President John Evans Atta Mills yesterday made an unexpected and rare visit to the Nsawam-Apedwa Junction stretch of the Accra-Kumasi highway, seen to be the busiest road in the country, to find out its progress.
The road has lately become an albatross around the neck of motorists because of its bad state, with some of them spending days on it because of breakdown of vehicles, attracting public anger.
The president was compelled to move to the road after members of the public as well as opposition elements constantly chastised him and the government for neglecting it, leaving travellers on that major road in serious distress.
Since the contract was given by the previous government in October 2008, work had stalled because the ruling National Democratic Congress (NDC) said there was no money for the construction of the road.
Ironically, huge sums of money had been paid to individuals, especially NDC cronies, who had done no work for the state in the name of judgment debts, like Alfred Agbesi Woyomeâ€™s GHÂ¢51.2million.
Travellers on the road have not been happy with the government for its lackadaisical attitude towards the completion of the road, even though it is a very important one in the country.
Last week, many vehicles and trucks got stuck on the road between Teacher Mante and Asuboi because of a downpour, making it impossible for free flow of traffic.
Last Monday, the opposition New Patriotic Party (NPP) in the Eastern Region at a press conference lambasted the NDC government for ignoring the road and rather paying huge sums of money to cronies as judgment debts.
The NPP said the NDC government was insensitive to the plight of the travelling public on the Kumasi-Accra highway after President Atta Mills had admitted that indeed travellers were going through great difficulty after using the road himself sometime ago.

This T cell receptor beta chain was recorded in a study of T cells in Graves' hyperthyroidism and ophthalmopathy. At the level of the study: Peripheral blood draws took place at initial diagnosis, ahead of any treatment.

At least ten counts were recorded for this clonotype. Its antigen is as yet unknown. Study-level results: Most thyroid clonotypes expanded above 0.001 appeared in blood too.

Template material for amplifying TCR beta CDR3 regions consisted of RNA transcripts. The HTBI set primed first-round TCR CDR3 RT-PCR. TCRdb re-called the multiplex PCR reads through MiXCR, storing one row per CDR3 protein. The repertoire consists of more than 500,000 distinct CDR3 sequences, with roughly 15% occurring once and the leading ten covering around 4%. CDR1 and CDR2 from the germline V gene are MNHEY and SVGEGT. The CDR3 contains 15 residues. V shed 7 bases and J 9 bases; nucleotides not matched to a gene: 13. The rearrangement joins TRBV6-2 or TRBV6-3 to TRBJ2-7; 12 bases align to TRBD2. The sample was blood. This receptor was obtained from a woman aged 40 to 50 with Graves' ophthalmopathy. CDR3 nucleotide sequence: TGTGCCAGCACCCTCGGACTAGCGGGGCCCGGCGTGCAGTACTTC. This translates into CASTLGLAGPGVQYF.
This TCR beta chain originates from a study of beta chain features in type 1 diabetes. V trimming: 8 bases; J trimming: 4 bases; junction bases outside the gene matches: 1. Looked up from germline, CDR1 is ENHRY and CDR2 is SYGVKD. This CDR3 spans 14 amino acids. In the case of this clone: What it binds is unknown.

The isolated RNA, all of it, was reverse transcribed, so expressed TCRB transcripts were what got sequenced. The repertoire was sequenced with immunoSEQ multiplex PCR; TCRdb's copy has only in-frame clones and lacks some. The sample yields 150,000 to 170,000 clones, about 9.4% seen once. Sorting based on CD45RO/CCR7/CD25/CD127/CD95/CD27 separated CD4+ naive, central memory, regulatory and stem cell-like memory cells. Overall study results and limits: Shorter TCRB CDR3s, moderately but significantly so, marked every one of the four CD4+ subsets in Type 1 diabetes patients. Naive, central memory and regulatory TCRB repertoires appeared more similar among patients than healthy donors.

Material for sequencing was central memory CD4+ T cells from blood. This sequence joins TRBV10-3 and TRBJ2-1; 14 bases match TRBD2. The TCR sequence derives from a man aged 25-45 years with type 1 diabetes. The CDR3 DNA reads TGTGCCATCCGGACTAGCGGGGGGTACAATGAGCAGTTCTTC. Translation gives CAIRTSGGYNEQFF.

The president conveyed the feelings of Ghanaians to the Chinese contractors over the undue delay in executing the project, saying that the government was prepared to meet with them (contractors) to thrash out any delayed payments that were supposed to be made.
He asked them to speed up work on the project to ameliorate the suffering of the travelling public.
The Chinese contractors said the whole project should have been completed in January 2013 but because of lack of funds, the project had stalled and could possibly be completed in June 2013.
The contractors however said one lane of the road would be completed by December this year so that travellers could use that for the time being.
The president was accompanied by officials from the Castle and the Ghana Highways Authority as well as Joe Gidisu, Roads and Highway Minister and Nii Laryea Afotey Agbo, Greater Accra Regional Minister. The Eastern regional minister, Victor Smith, had to cut short his official visit to the Atiwa district to join the president to inspect the road.
From Thomas Fosu Jnr, Koforidua